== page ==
Once out-of-band management is configured and enabled for a host (and provided not disabled at zone or cluster level), Root admins would be able to issue power management actions such as on, off, reset, cycle, soft and status.

If a host is in maintenance mode, Root admins are still allowed to perform power management actions but in the UI a warning is displayed.


Starting 4.11, CloudStack has an inbuilt certicate authority (CA) framework and a default ‘root’ CA provider which acts as a self-signed CA. The CA framework participates in certificate issuance, renewal, revocation, and propagation of certificates during setup of a host. This framework is primary used to secure communications between CloudStack management server(s), the KVM/LXC/SSVM/CPVM agent(s) and peer management server(s).

Following are some global settings that control various aspects of this feature.

Global setting Description
ca.framework.provider.plugin The configured CA provider plugin
ca.framework.cert.keysize The key size used for certificate generation
ca.framework.cert.signature.algorithm The certificate signature algorithm
ca.framework.cert.validity.period Certificate validity in days
ca.framework.cert.automatic.renewal Whether to auto-renew expiring certificate on hosts
ca.framework.background.task.delay The delay between each CA background task round in seconds
ca.framework.cert.expiry.alert.period The number of days to check and alert expiring certificates
ca.plugin.root.private.key (hidden/encrypted in database) Auto-generated CA private key
ca.plugin.root.public.key (hidden/encrypted in database) CA public key (hidden/encrypted in database) CA certificate
ca.plugin.root.issuer.dn The CA issue distinguished name used by the root CA provider
ca.plugin.root.auth.strictness Setting to enforce two-way SSL authentication and trust validation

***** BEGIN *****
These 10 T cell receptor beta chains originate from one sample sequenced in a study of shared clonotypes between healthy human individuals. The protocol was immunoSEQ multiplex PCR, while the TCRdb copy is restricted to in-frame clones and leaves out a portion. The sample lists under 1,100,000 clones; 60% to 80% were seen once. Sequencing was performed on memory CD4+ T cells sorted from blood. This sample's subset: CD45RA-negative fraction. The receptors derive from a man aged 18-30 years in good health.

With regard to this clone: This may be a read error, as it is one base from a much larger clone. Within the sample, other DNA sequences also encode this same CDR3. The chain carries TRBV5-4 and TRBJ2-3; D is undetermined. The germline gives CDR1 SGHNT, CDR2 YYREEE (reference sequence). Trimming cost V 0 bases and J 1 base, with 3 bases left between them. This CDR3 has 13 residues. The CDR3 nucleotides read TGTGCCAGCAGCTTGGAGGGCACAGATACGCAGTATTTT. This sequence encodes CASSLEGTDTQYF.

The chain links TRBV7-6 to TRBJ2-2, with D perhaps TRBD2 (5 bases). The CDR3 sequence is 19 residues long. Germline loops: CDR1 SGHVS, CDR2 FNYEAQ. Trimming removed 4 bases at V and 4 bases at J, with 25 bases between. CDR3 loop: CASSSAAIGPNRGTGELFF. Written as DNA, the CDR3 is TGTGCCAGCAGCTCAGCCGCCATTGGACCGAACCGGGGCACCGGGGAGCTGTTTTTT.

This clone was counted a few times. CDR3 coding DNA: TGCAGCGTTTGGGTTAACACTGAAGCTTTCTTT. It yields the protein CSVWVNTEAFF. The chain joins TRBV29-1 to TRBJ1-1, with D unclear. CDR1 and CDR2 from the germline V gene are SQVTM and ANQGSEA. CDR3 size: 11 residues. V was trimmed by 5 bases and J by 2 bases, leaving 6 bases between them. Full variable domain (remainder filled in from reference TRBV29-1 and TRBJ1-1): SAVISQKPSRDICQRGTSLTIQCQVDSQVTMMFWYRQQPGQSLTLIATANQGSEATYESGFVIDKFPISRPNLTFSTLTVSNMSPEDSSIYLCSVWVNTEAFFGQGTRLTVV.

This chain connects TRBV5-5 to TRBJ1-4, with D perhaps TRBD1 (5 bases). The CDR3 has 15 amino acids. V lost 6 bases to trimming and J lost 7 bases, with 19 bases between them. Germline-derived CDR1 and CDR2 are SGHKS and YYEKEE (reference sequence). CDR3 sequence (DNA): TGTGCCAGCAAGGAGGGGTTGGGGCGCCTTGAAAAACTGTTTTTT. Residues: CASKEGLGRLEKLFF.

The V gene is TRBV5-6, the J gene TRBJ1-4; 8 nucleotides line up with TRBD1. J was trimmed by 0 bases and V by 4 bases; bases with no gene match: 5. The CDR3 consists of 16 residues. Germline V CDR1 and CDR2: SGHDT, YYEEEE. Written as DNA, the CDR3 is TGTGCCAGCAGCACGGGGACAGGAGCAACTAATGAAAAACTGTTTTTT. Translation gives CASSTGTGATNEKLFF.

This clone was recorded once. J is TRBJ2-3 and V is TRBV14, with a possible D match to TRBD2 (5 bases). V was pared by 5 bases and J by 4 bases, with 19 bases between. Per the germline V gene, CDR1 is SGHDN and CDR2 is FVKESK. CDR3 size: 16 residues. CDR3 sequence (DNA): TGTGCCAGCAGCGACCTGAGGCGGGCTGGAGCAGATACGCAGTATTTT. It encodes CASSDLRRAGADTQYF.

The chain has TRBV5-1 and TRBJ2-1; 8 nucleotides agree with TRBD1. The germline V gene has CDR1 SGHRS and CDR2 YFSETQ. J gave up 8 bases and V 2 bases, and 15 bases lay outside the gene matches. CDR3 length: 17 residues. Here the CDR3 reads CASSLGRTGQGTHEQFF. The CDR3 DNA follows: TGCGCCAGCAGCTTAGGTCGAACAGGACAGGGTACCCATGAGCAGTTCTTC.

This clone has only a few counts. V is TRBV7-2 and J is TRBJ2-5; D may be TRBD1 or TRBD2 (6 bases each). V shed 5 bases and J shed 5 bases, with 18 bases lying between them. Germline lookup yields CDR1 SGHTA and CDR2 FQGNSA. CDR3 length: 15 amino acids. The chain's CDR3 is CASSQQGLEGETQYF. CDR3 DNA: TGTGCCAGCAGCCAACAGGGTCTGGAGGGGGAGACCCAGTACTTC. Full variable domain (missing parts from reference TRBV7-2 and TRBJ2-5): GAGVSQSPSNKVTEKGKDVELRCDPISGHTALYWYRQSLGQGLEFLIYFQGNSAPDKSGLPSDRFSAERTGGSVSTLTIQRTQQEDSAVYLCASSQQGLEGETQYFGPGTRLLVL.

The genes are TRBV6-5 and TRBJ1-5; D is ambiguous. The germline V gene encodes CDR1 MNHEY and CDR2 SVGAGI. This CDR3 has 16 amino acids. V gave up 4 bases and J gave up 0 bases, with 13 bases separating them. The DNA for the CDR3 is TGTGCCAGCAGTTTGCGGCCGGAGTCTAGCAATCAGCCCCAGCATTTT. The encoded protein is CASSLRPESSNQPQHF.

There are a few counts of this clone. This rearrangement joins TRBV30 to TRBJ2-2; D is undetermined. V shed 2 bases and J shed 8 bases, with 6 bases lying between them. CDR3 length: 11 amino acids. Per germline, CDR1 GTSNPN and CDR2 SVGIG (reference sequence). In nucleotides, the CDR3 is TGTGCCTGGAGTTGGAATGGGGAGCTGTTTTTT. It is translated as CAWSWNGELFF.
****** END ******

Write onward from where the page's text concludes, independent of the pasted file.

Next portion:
ca.plugin.root.allow.expired.cert Setting to allow clients with expired certificates

A change in ca.framework.background.task.delay settings requires restarting of management server(s) as the thread pool and a background tasks are configured only when CloudStack management server(s) start.

After upgrade to CloudStack 4.11+, the CA framework will by default use the root CA provider. This CA provider will auto-generate its private/public keys and CA certificate on first boot post-upgrade. For freshly installed environments, the ca.plugin.root.auth.strictness setting will be true to enforce two-way SSL authentication and trust validation between client and server components, however, it will be false on upgraded environments to be backward compatible with legacy behaviour of trusting all clients and servers, and one-way SSL authentication. Upgraded/existing environments can use the provisionCertificate API to renew/setup certificates for already connected agents/hosts, and once all the agents/hosts are secured they may enforce authentication and validation strictness by setting ca.plugin.root.auth.strictness to true and restarting the management server(s).

Server Address Usage

Historically, when multiple management servers are used a tcp-LB is used on port 8250 (default) of the management servers and the VIP/LB-IP is used as the host setting to be used by various CloudStack agents such as the KVM, CPVM, SSVM agents, who connect to the host on port 8250. However, starting CloudStack 4.11+ the host setting can accept comma separated list of management server IPs to which new CloudStack hosts/agents will get a shuffled list of the same to which they can cycle reconnections in a round-robin way.

Securing Process

Agents while making connections/reconnections to management server will only validate server certificate and be able to present client certificate (issued to them) when cloud.jks is accessible to them. On older hosts that are setup prior to this feature the keystore won’t be available, however, they can still connect to management server(s) if ca.plugin.root.auth.strictness is set to false. Management server(s) will check and setup their own cloud.jks keystore on startup, this keystore will be used for connecting to peer management server(s).